What will happen to your unmotivated child?

It’s very likely that he/she may become a slouch, that’s what will happen to your unmotivated child – an awkward, lazy, or unqualified person with the possible tendency to put on weight.

But before we evaluate unmotivated individuals, perhaps we should uncover the reason they may be apathetic learners. These children may

  • not be motivated in their particular learning environment,
  • see little value in what they are studying,
  • not believe that their efforts will improve their results,
  • not be inspired by the rewards for their efforts,
  • consider the classroom environment as unsupportive.

Researchers state that the unmotivated learner is more negatively affected by pressure than motivated learners, so they may need more help in the form of guidelines and clear expectations -pushing and pressuring them will not help. Assigning work that they can successfully complete does help and may change their perceptions about the classroom environment.

Other issues to consider include teacher behaviour and personality; teaching methods; parental involvement; family issues; and peer friendships. So, if you find your child is sluggish, emotionally flat, doing nothing when there is work to be done, expressing no concern about incomplete work or grade achievements, then you may need to seek professional advice. Remember Capulum College is a phone call away…

Here are a few tips you could try:

  • As a parent, get involved – with homework, have conversations about school life – but don’t ‘smother’ your child.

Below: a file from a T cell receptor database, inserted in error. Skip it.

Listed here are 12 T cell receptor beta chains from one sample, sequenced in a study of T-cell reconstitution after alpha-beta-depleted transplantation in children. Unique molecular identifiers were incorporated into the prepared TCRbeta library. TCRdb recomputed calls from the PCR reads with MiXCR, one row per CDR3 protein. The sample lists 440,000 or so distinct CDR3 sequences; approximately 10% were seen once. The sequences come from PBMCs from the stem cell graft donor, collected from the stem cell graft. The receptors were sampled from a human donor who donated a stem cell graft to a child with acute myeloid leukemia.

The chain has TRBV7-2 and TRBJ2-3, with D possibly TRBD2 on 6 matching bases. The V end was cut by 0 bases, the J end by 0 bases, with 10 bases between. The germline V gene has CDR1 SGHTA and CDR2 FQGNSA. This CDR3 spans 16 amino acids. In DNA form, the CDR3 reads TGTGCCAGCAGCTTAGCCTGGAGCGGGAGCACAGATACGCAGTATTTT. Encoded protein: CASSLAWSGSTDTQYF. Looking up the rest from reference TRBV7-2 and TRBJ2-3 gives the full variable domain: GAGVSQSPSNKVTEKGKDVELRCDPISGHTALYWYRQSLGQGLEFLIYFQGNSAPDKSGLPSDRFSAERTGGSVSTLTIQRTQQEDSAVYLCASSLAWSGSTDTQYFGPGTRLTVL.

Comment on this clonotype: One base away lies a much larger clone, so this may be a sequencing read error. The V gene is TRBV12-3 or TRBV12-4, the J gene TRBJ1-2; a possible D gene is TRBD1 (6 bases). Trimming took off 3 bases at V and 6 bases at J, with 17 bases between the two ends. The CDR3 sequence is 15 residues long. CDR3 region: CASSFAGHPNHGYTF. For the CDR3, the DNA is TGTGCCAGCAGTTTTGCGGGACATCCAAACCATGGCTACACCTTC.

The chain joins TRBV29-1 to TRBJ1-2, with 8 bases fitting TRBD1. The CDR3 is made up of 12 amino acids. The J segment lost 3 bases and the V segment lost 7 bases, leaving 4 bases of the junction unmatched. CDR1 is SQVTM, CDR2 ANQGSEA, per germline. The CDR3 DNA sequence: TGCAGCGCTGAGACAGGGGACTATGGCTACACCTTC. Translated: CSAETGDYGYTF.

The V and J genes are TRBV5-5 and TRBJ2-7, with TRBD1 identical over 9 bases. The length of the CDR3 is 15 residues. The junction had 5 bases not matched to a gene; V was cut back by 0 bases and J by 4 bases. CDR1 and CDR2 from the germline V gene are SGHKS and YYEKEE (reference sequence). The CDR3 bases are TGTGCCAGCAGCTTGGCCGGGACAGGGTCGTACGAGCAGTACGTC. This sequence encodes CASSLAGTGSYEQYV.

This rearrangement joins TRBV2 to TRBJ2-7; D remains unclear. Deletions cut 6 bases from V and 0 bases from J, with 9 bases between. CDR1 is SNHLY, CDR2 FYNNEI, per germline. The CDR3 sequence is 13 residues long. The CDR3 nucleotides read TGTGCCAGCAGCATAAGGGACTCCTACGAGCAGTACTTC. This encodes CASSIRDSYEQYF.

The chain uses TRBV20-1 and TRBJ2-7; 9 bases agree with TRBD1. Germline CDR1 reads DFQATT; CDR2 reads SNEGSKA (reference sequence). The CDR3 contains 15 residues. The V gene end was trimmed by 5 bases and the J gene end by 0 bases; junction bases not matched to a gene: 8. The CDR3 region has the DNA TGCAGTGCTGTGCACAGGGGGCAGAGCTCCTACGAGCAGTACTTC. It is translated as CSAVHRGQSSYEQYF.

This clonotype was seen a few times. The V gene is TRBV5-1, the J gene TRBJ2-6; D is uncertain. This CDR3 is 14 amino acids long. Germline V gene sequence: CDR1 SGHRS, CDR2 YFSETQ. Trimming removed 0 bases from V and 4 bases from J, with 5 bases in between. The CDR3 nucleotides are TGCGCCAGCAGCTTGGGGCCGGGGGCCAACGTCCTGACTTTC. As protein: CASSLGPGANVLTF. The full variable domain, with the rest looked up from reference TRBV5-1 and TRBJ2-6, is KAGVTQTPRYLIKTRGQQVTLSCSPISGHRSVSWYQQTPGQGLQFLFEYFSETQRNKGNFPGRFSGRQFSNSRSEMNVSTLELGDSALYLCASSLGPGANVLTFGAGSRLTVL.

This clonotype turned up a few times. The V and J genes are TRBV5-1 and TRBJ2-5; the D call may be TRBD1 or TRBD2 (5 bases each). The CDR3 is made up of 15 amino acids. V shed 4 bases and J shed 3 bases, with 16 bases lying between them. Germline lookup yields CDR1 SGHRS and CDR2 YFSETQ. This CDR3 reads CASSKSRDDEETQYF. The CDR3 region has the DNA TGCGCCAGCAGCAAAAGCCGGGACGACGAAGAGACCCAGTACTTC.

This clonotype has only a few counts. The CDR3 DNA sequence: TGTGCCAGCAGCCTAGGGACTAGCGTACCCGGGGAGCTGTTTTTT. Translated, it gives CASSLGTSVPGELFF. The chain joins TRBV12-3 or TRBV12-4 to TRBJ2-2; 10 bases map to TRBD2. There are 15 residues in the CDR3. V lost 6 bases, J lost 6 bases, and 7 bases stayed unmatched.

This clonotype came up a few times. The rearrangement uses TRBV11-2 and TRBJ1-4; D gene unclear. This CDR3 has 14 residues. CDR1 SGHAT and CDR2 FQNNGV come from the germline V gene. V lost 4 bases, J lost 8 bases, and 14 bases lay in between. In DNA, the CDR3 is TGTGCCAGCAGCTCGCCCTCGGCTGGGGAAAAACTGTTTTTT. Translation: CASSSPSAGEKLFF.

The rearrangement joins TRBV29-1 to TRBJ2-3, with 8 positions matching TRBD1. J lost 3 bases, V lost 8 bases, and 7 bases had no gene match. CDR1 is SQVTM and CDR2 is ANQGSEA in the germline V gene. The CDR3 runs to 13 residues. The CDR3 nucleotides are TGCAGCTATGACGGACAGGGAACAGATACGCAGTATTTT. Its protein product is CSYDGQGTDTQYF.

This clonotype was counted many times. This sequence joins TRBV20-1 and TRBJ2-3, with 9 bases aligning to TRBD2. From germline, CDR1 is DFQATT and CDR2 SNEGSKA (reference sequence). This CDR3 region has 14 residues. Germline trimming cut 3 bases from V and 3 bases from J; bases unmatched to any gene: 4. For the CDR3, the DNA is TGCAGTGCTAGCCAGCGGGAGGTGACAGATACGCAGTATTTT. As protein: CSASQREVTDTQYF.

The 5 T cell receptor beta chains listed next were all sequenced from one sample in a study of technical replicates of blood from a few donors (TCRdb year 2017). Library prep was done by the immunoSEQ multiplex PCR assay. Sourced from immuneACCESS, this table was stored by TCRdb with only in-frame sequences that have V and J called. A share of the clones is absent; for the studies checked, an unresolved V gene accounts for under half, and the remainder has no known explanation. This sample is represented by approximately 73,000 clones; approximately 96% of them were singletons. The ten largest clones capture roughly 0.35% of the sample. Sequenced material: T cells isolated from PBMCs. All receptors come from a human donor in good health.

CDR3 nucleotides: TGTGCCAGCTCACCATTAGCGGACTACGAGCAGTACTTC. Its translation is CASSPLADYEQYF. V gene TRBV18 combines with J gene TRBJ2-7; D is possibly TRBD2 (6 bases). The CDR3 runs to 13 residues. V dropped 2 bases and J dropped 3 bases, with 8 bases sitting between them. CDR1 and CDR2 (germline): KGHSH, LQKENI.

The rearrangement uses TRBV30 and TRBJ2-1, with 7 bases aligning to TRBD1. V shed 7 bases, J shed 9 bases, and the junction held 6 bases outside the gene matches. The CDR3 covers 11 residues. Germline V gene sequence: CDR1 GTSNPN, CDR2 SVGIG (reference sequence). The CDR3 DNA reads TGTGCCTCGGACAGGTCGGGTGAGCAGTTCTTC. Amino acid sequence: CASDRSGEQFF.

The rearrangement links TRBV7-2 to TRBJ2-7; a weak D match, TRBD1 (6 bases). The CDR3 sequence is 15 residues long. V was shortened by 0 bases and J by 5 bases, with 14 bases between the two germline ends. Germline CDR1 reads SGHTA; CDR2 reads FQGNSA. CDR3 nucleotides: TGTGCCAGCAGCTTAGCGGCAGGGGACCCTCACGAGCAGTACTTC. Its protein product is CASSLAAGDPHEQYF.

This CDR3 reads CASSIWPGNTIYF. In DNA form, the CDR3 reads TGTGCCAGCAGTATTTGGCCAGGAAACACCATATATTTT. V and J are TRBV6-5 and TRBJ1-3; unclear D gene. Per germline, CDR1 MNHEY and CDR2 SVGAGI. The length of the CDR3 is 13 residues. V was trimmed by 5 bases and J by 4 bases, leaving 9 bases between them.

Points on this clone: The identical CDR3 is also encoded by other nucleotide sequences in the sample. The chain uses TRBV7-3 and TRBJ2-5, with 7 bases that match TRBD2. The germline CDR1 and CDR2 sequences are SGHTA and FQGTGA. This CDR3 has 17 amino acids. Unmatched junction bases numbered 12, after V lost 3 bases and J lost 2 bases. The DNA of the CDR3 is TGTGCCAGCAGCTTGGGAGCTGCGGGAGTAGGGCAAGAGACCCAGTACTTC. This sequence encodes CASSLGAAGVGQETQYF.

• Rewards such as praise and treats – extra time on the computer, for example. Break work up into manageable amounts and reward your child with small breaks until the task is completed, and then a worthwhile treat is the reward.
  • Praise your child for the effort rather than the result.
  • A reminder of the long-term goal can motivate high-school learners.
  • Your child may work well with a tutor a little senior to your child – they will have a certain understanding of one another.
  • Work with your child’s teacher who may have insights you may not have recognised.
  • Take care of yourself and be sensible about your child’s realistic achievements.

If a learner is not motivated it is almost impossible to improve his/her academic achievement no matter how good the teacher, curriculum or school. Also, unmotivated learners tend to disrupt the class, and this can affect the entire group.

All our dreams can come true, if we have the courage to pursue them

- Walt Disney -

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